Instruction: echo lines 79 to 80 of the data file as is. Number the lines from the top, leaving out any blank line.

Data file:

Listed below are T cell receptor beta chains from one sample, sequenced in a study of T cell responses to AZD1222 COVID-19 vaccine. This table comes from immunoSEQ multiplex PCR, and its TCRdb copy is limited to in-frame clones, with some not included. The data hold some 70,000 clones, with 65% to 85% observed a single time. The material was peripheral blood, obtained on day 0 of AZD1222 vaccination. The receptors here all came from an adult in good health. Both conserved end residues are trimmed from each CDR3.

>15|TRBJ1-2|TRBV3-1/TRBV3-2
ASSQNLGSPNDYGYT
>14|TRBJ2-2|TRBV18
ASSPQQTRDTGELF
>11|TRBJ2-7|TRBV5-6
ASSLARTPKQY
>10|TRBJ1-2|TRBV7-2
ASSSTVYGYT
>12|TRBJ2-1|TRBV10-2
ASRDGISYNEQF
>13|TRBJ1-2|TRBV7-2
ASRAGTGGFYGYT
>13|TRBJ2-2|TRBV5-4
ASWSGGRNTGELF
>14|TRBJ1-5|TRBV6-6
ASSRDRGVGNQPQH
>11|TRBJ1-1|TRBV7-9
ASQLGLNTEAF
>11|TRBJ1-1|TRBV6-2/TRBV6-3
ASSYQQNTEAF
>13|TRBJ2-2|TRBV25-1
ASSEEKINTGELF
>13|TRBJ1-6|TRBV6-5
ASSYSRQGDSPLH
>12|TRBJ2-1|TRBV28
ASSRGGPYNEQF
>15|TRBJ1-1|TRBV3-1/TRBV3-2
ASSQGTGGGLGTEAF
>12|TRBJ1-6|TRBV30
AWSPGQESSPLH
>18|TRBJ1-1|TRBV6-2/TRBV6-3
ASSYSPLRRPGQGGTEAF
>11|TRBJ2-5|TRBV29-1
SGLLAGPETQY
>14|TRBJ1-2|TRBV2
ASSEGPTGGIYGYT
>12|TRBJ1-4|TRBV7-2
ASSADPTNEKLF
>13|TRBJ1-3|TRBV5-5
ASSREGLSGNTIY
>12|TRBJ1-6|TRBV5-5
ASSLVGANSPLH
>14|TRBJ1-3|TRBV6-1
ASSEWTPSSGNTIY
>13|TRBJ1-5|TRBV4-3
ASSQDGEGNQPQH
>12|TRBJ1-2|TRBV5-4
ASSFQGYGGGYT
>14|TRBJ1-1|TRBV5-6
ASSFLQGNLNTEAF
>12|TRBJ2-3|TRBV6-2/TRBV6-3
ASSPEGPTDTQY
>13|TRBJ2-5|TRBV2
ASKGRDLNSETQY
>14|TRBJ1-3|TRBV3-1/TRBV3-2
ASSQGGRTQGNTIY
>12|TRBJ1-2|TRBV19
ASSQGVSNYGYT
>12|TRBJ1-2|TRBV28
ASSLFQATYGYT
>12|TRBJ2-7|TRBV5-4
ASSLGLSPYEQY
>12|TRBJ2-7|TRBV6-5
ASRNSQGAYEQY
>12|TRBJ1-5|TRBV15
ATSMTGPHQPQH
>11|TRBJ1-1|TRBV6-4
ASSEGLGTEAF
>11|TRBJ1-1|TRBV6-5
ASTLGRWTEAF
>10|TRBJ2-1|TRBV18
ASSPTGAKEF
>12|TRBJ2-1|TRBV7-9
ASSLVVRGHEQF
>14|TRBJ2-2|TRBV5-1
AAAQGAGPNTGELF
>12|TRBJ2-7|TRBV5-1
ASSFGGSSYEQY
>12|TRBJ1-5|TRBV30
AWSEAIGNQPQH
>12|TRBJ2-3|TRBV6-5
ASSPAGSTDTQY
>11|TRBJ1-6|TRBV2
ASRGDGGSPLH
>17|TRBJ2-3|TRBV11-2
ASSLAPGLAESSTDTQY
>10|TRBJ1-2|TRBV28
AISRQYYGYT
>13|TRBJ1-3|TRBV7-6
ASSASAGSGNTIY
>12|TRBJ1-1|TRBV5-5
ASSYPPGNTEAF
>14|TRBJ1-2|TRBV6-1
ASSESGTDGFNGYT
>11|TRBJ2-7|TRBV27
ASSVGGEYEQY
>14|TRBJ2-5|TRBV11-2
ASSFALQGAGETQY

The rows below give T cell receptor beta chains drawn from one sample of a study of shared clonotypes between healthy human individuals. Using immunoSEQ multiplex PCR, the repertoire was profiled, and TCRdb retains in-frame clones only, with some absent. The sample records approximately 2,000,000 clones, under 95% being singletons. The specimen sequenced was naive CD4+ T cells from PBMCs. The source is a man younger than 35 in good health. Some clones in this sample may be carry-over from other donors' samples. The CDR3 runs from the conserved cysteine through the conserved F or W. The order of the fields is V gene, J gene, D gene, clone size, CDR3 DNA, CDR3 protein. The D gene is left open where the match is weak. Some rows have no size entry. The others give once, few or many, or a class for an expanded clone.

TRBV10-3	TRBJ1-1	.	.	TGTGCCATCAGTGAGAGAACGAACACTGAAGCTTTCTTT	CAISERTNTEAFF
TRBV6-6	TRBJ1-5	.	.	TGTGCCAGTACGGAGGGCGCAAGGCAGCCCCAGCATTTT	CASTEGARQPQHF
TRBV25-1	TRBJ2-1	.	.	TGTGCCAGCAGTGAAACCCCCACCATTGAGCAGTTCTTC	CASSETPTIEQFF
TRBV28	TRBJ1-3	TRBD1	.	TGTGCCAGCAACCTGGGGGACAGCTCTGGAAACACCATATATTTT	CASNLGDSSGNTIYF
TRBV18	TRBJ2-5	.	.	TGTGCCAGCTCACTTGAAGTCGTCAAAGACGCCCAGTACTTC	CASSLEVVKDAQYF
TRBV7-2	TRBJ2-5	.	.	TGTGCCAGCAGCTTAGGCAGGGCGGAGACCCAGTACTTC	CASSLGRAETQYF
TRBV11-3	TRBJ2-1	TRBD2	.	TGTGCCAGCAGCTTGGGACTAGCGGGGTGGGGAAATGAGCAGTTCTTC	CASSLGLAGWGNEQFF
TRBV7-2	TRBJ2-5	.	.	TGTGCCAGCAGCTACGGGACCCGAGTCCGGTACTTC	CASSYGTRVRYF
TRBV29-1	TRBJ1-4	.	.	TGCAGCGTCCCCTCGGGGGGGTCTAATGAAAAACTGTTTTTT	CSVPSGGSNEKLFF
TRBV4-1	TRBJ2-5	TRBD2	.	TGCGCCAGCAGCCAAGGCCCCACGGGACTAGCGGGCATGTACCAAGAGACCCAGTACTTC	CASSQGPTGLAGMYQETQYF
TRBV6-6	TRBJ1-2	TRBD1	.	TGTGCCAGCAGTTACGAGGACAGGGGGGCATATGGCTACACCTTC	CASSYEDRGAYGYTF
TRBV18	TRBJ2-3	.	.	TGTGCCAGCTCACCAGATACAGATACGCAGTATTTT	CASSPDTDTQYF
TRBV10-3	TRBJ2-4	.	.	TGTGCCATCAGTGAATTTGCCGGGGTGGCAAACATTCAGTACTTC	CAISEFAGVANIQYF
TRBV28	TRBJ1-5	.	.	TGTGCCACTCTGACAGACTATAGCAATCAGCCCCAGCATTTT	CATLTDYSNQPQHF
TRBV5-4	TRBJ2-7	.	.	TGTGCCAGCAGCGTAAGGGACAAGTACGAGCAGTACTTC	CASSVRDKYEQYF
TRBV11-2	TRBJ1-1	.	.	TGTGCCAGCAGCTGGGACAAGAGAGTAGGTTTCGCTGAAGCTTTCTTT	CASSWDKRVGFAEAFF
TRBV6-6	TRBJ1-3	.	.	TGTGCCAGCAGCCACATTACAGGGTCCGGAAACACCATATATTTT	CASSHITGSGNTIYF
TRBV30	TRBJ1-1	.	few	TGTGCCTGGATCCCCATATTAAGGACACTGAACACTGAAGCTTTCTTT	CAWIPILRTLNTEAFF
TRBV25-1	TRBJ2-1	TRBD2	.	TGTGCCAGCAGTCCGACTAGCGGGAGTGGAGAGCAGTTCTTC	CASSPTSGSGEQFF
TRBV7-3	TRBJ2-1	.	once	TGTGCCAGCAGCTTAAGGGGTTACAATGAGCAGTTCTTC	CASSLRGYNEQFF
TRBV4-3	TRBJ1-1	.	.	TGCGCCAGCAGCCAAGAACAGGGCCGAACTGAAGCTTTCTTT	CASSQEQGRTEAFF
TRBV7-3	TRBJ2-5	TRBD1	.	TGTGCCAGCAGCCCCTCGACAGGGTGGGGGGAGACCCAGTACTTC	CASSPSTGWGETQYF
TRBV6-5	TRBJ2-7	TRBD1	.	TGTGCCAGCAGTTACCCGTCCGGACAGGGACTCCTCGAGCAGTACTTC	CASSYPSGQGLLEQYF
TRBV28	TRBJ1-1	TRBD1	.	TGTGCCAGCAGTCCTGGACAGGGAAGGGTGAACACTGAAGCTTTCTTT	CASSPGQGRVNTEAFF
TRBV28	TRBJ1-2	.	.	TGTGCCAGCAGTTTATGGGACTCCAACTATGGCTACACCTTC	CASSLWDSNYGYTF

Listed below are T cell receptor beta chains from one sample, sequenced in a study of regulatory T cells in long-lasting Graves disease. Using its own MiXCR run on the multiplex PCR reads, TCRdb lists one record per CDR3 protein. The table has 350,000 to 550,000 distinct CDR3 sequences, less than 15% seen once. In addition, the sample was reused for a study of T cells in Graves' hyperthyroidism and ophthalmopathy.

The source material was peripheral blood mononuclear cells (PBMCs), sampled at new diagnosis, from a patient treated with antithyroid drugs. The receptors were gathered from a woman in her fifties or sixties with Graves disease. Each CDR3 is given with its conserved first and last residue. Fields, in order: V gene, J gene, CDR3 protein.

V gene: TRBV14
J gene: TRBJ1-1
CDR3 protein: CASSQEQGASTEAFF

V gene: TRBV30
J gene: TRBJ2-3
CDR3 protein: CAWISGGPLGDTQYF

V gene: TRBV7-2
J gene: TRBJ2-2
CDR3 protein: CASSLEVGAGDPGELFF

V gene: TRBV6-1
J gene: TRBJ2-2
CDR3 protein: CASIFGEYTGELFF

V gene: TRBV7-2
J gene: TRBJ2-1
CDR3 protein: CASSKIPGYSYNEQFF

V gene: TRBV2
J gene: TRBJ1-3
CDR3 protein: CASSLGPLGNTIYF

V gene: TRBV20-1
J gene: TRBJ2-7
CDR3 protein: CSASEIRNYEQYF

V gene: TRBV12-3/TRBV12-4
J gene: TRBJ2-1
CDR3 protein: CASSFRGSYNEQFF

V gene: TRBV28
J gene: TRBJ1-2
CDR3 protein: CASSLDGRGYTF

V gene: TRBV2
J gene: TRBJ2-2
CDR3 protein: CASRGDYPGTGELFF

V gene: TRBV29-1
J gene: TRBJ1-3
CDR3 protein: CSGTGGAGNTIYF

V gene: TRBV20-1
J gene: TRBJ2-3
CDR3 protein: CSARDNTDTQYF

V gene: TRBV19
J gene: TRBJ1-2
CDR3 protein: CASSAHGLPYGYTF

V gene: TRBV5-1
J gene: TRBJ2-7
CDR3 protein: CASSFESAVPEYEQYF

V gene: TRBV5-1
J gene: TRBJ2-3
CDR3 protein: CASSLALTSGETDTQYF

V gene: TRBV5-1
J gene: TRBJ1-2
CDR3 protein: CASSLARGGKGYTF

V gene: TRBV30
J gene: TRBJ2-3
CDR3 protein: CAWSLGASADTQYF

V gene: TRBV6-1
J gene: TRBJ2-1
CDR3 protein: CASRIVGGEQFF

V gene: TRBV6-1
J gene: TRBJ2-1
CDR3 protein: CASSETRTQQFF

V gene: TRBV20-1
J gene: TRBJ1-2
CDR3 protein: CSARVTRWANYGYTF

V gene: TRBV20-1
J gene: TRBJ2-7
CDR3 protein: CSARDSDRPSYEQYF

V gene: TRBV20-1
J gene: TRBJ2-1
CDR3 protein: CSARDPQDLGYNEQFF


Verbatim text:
ASSFGGSSYEQY
>12|TRBJ1-5|TRBV30